La Esperanza Gesha
لا اسبرنزا جيشا
Experience the beloved nuanced fruit flavors of Carbonic Maceration in this Castillo Carbonic Maceration lots from the Lopez family. They have been cultivating coffee on Finca Puerto Alegre and Finca La Esperanza for over 3 generations and their experience combines with this innovative processing method to create a complex, fruity and floral cup.
In 2014, 4 Lopez siblings – the grandchildren of Don Moises – took over the farm and began focusing their efforts on producing sustainable, specialty coffees. The siblings were later joined by several of their own children who have focused on innovative processing and ecotourism and today, the farm benefits from this multi-generational expertise.
Coffee at La Esperanza is shade grown and has been since their patriarch, Don Moises, made the decision to maintain his shade cover in the 1970s, when many other producers were transitioning to full sun exposure. Although full sun generates higher yields, Don Moises was a strong believer in sustainability (before sustainability was a “thing”) and did not want to damage the environment with pesticides and fertilizers for higher yields.
Due to weather patterns, Finca La Esperanza produces coffee year-round. The Lopez family fertilizes and prunes trees on a regular schedule to keep plants healthy and productive
Their careful attention to cultivation is complemented by equally-attentive processing. Jairo, the second youngest of the 4 brothers, was trained as a civil engineer and has applied his knowledge to improving processing methods at La Esperanza.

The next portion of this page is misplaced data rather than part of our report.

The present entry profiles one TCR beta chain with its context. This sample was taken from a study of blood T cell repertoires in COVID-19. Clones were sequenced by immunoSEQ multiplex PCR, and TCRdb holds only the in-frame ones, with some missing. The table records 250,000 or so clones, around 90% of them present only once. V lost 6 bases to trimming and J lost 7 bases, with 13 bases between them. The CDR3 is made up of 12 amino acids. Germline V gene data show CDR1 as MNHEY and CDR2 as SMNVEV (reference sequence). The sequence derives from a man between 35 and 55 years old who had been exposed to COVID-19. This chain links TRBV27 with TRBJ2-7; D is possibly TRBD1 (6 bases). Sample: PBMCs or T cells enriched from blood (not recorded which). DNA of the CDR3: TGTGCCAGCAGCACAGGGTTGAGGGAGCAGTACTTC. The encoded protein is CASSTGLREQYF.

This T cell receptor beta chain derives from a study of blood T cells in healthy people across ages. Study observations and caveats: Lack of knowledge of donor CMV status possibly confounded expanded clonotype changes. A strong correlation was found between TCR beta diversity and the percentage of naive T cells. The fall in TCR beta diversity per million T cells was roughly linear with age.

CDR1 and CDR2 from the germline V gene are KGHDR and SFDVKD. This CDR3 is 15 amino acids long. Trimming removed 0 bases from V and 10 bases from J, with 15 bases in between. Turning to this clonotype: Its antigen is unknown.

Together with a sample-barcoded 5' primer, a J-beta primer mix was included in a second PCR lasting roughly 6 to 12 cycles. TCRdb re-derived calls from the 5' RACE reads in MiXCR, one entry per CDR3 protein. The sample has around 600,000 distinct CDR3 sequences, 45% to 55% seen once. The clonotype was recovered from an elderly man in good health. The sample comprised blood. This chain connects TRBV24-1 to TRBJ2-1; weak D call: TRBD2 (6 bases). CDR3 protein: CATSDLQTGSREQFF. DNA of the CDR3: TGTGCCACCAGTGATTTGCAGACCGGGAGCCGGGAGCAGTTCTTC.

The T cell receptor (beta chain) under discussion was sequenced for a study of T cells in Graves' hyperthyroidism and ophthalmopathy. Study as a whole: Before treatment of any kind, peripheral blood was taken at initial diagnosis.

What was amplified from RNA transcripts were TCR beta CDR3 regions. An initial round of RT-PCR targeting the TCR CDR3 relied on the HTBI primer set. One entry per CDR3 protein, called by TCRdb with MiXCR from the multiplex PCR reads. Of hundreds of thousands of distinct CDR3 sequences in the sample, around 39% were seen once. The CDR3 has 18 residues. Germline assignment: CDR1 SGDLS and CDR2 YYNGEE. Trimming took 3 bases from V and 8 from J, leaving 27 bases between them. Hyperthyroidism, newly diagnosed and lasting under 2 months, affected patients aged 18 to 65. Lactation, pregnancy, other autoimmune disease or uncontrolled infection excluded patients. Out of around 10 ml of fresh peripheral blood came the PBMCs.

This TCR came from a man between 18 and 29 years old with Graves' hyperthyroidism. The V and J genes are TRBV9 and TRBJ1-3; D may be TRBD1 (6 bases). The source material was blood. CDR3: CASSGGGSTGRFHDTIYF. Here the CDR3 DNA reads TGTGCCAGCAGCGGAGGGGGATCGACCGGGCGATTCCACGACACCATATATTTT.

Jairo believes that standardization is key. Each lot receives a “birth certificate” that documents and maintains traceability throughout processing. They record the usual basics – variety, processing method, weight, plot, date picked – and additional fermentation information – time fermentation starts and ends, pH of the sample at different stages and more – to make the method as repeatable as possible.
Cherry is selectively handpicked. In the field, pickers use a refractometer to ensure cherry is at peak ripeness when picked. Cherry is laid on raised beds in parabolic driers. Jairo keeps careful track of the temperature within the drier and uses ventilation to control temperature and humidity to ensure even drying. Cherry is raked frequently to ensure even drying. It takes approximately 25 to 30 days for cherry to dry.